- Zimbabwean main labour union has criticised the new company ownership law in the country as a new recipe to another economic disaster.
The new local ownership law, will require all foreign owned companies to sell 51 percent of their shareholders to locals in the next five years.
The law, which became effective today, will however give companies until mid next month to declare all their ownership information to the government.
The Zimbabwe Congress of Trade Unions lashed at the new piece of legislation, saying it has been brought prematurely. The union also feared that the new law could turn into a disaster like the seizure of white-owned farms, which only benefitted those closer to the ruling brass and has since left many of the farms inactive.
"Although the principle of the law is good, we fear that this could lead to a creation of new minority blacks who will just replace the minority whites," the union’s spokesperson, Lovemore Matombo, was quoted to have said.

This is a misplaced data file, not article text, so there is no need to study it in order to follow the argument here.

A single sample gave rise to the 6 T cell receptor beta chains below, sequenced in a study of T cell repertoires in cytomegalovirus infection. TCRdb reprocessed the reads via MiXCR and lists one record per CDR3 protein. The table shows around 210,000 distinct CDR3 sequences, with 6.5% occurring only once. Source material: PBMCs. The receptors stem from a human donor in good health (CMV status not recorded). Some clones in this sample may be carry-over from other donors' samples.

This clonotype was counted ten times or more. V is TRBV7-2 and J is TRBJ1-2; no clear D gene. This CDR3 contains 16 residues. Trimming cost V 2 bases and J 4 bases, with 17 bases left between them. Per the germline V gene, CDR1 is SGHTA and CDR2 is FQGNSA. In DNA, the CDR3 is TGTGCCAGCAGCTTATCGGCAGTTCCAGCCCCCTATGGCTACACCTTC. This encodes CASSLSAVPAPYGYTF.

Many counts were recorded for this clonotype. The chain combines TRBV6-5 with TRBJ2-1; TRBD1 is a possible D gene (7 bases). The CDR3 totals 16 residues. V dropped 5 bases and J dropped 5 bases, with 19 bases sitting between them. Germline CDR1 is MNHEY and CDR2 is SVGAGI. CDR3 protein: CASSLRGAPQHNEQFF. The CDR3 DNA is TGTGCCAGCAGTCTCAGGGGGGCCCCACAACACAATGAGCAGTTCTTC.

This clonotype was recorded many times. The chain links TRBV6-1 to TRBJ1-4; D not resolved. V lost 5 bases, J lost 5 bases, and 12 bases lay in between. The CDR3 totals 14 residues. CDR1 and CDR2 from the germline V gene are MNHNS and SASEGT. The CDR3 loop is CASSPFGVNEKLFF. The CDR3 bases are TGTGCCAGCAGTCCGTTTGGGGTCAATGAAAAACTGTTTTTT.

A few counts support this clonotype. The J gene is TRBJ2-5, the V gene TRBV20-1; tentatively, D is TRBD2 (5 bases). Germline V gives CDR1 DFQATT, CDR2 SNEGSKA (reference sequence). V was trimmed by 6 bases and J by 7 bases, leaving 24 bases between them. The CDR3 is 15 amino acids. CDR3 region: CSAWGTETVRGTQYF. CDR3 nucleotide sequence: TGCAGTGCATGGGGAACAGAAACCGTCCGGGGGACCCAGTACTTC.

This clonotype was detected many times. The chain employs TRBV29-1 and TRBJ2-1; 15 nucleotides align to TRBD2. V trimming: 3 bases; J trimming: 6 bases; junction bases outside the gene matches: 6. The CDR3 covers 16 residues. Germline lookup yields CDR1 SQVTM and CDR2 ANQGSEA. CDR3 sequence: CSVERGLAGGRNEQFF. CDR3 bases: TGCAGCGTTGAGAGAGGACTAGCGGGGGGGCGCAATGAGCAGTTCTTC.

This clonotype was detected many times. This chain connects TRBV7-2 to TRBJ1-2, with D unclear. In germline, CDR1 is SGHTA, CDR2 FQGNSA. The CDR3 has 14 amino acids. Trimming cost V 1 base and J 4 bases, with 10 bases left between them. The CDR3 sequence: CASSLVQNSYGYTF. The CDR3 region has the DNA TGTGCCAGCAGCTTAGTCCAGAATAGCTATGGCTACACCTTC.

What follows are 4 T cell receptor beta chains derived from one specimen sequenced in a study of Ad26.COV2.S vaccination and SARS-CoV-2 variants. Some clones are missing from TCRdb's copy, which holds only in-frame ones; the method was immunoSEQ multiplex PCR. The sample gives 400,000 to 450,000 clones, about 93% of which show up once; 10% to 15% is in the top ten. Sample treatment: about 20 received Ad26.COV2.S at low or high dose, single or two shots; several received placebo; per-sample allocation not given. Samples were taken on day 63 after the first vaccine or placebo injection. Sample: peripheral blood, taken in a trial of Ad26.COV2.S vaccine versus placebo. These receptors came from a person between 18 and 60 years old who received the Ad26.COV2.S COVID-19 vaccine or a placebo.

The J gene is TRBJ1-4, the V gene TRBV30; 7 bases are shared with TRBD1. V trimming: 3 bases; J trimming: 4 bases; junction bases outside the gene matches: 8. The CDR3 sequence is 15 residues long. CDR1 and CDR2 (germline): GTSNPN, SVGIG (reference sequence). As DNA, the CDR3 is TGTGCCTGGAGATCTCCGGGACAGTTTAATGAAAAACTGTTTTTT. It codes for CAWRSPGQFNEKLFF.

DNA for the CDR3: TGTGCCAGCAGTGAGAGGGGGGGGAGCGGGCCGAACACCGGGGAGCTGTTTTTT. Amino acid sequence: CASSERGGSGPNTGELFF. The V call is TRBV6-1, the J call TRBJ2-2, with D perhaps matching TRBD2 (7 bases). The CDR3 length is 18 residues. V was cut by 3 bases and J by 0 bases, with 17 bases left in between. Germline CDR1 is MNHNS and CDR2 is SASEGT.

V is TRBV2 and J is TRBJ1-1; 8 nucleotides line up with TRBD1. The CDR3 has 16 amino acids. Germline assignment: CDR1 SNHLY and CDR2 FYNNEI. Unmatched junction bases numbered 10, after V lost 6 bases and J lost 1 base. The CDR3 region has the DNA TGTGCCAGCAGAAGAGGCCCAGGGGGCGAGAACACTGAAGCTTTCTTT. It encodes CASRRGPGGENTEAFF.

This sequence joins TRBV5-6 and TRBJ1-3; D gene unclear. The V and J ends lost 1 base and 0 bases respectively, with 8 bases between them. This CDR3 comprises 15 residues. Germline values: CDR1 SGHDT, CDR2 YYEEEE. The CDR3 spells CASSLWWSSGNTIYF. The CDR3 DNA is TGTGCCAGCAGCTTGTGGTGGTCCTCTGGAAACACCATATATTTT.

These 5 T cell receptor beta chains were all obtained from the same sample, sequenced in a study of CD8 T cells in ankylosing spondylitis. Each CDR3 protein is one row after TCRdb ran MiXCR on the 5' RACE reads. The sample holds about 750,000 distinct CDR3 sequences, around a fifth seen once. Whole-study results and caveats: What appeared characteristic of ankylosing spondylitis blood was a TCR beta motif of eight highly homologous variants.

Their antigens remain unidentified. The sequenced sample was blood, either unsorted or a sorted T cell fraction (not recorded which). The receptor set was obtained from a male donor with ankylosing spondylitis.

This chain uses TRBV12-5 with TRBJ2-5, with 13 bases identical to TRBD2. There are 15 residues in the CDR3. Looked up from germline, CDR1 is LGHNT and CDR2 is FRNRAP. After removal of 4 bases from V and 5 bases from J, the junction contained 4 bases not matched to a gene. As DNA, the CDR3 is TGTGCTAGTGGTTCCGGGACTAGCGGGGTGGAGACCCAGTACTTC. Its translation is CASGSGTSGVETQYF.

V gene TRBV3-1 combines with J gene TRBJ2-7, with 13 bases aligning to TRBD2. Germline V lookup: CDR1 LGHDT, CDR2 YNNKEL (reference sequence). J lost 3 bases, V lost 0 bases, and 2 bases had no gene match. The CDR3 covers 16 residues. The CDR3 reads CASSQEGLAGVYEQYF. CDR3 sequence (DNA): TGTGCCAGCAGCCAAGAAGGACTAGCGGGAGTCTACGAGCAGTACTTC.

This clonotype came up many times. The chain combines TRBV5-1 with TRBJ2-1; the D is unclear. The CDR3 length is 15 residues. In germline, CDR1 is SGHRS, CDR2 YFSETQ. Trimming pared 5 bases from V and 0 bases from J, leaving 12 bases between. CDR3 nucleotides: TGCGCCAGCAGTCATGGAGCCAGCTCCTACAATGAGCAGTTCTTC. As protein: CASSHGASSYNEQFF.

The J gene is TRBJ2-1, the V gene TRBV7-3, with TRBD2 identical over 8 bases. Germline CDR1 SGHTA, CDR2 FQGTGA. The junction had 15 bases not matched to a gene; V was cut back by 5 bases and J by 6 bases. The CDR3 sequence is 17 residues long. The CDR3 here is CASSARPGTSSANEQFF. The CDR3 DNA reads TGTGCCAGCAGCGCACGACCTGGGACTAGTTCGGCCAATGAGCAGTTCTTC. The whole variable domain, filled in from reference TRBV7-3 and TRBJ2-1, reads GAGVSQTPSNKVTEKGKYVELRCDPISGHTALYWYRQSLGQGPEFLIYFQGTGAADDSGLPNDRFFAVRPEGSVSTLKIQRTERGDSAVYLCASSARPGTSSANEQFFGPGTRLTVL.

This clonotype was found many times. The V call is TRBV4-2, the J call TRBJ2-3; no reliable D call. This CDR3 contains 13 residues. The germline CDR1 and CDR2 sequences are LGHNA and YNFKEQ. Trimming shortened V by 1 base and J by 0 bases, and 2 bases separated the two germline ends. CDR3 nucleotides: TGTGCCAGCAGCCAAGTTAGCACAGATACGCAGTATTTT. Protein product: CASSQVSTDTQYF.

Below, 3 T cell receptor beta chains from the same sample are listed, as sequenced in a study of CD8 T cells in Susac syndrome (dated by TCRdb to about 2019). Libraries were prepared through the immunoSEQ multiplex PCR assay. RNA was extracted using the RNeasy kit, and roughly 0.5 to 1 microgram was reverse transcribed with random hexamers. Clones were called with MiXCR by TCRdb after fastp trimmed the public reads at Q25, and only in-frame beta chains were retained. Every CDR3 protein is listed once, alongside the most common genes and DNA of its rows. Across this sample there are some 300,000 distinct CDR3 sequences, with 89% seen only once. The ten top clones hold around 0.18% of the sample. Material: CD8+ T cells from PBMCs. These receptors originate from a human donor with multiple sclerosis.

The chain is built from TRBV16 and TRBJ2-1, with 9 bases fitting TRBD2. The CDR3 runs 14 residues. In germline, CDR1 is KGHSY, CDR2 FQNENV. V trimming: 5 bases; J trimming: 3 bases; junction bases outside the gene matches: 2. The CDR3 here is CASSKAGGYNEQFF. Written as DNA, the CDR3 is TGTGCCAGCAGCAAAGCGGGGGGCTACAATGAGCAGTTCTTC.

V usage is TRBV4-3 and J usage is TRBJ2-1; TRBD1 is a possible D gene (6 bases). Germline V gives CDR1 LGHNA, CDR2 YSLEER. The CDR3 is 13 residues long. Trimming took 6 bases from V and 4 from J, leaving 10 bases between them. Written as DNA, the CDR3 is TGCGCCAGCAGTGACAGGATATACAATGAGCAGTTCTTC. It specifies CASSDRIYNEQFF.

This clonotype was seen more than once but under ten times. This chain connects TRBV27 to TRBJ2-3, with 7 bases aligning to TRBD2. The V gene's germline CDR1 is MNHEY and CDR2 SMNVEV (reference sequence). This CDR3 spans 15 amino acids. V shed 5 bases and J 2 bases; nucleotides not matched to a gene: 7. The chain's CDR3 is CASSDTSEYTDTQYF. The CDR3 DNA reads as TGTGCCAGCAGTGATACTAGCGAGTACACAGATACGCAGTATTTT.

The union was further of the opinion that the law could scare away foreign investors and at a time when Zimbabwe was trying to lure investments into the country for economic recovery.
Zimbabwe has been struggling to rise up from an economic collapse which was fuelled by political uncertainties due to prolonged fight to stay in power by President Robert Mugabe’s party as well as the collapse of the whole state administration.
The new law is said to have been passed by parliament in 2007 but only published last month, reportedly in a split decision between the unity government members.
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